Do I have to tell my daughter about her mother's suicide?
My Marine daughter is 8 and a half years old. Two years ago, her mother committed suicide in the house where we lived. It is "in family" that I announced to him the death of my wife. "Of a heart attack" ... I did not, in the turmoil, thought it useful to tell him. Marine never asked questions suggesting she had "a doubt". The school psychologist, with whom Marine has a very good contact, advises me to reveal to my daughter the causes of Corinne's death ... What do you think? Philippe, aged 40
Psychiatrist and psychotherapist
Your little girl will, one day or another, learn the circumstances of the death of her mother and he It is essential that she learn from you and from you alone. From my experience, children, even small ones, "know" even if nothing shows through their behavior. It is therefore very possible that she expects you to take the first step. There is an issue of trust between you and Marine.
At age 8 and a half, she has all the maturity necessary to welcome what you have to say to her. So before telling her anything, go to her (because she will not come to you spontaneously) and ask her, with all your gentle dad, about how she feels about her Mom: How does she experience absence, how does she miss him, how does she think about her ... And then get ready for any questions from him.
Go to ask her if there are things she did not understand at the time and if she asks you how her mother died, the children understand when we talk to them of "a disease in the head that makes you hurt so much that you choose to die". Do not force yourself to tell everything at one time (the circumstances of death, etc ...) It needs time to "digest" the information and it will often come back to you for supplements. Tell him also that it was not his fault that his mother loved him, but that she was too sick to stay alive. Tell her finally that you are not affected by this disease and that you will stay with her.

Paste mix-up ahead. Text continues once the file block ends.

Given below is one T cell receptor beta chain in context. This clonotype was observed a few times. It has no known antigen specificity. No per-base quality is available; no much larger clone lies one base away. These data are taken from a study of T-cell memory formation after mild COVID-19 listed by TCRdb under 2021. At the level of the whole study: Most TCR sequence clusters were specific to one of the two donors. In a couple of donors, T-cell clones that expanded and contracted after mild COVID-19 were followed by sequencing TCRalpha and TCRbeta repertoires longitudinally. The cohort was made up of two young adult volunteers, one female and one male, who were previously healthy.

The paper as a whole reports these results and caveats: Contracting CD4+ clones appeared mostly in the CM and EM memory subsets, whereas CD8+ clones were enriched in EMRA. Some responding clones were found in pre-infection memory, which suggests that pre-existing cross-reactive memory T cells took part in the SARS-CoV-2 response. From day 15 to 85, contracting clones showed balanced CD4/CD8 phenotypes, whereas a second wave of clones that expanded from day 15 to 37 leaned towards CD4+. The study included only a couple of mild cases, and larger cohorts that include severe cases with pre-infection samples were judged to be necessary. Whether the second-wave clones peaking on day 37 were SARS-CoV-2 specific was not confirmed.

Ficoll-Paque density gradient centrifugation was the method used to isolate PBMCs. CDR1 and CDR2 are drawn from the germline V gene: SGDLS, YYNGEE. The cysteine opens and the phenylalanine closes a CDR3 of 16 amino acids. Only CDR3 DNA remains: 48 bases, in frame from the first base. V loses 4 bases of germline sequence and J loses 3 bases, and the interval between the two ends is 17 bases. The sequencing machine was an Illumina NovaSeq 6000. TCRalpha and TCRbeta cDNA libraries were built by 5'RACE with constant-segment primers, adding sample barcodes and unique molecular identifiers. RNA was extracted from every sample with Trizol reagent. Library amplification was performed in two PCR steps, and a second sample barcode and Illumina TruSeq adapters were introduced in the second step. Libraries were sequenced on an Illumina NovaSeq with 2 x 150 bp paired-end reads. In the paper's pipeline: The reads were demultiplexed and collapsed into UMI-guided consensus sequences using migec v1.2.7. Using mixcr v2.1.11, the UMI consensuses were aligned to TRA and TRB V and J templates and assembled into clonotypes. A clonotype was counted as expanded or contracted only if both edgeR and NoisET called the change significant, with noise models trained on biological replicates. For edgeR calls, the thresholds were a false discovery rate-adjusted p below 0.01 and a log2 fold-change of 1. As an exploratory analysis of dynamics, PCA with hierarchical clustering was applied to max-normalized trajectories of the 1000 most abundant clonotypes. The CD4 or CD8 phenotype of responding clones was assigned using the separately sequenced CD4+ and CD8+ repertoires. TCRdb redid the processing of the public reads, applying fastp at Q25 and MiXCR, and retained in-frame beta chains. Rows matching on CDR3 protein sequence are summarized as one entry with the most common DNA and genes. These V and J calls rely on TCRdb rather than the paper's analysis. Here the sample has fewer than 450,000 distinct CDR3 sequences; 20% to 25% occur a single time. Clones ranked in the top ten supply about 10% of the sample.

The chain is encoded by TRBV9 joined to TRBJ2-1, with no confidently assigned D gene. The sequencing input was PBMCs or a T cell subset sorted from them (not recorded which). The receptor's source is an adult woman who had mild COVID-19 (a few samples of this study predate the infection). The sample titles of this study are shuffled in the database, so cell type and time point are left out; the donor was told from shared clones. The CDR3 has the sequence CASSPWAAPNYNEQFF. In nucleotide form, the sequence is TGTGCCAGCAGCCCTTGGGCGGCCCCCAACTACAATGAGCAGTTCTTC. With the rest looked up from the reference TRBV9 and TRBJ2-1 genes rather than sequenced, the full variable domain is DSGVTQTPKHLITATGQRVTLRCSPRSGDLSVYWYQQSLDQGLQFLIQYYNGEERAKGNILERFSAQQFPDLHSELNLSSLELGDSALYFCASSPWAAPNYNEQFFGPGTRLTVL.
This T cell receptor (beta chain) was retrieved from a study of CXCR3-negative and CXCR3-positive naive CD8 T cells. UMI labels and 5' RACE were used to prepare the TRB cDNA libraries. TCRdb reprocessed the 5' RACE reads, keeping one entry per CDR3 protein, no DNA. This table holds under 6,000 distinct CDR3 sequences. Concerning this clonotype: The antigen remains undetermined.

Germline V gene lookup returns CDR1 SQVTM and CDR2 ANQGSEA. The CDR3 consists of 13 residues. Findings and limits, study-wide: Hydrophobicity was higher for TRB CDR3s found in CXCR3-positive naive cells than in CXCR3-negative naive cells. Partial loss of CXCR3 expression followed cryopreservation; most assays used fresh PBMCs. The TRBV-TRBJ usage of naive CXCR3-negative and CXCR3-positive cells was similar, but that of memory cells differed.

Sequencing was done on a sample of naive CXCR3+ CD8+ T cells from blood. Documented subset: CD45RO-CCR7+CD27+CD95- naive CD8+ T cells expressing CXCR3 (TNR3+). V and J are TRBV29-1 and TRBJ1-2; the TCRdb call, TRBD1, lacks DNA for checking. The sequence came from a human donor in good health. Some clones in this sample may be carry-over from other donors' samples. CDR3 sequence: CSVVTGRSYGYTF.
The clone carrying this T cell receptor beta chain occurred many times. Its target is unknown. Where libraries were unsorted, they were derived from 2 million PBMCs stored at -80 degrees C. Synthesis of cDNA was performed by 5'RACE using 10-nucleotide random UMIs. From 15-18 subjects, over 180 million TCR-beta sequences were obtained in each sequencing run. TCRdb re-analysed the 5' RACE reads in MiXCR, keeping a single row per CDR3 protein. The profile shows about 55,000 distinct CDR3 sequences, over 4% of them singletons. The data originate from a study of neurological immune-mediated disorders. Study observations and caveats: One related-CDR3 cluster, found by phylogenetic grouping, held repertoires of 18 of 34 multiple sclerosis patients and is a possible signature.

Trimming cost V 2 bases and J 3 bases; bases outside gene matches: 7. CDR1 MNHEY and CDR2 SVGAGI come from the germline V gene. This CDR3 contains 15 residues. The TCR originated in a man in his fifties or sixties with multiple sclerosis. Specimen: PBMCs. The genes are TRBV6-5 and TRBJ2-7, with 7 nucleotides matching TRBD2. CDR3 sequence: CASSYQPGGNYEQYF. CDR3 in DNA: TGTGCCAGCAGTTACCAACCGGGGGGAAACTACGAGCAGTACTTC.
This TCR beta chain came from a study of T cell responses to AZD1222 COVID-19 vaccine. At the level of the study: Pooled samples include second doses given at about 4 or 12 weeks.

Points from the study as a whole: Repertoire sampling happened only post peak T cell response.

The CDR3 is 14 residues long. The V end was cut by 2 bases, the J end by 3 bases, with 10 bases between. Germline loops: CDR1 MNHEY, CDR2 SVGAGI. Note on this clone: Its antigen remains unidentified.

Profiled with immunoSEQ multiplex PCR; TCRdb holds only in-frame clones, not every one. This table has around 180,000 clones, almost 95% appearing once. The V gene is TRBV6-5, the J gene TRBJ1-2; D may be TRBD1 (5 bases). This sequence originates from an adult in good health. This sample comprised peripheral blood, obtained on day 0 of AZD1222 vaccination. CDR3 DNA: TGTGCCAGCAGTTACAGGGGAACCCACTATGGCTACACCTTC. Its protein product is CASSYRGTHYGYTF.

Your little girl may not respond immediately to your invitation to dialogue. It's very common; nevertheless, if she feels ready to give her a truth which she feels she can not name, it is certain that she will return to the charge the next day, or a week later, or even a month later ... in the form an innocuous question, between pear and cheese, or just before falling asleep. Again, be prepared to answer him as simply and honestly as possible.
The truth, when accompanied with tact and love, is never dangerous; it is the silence that is in the long term.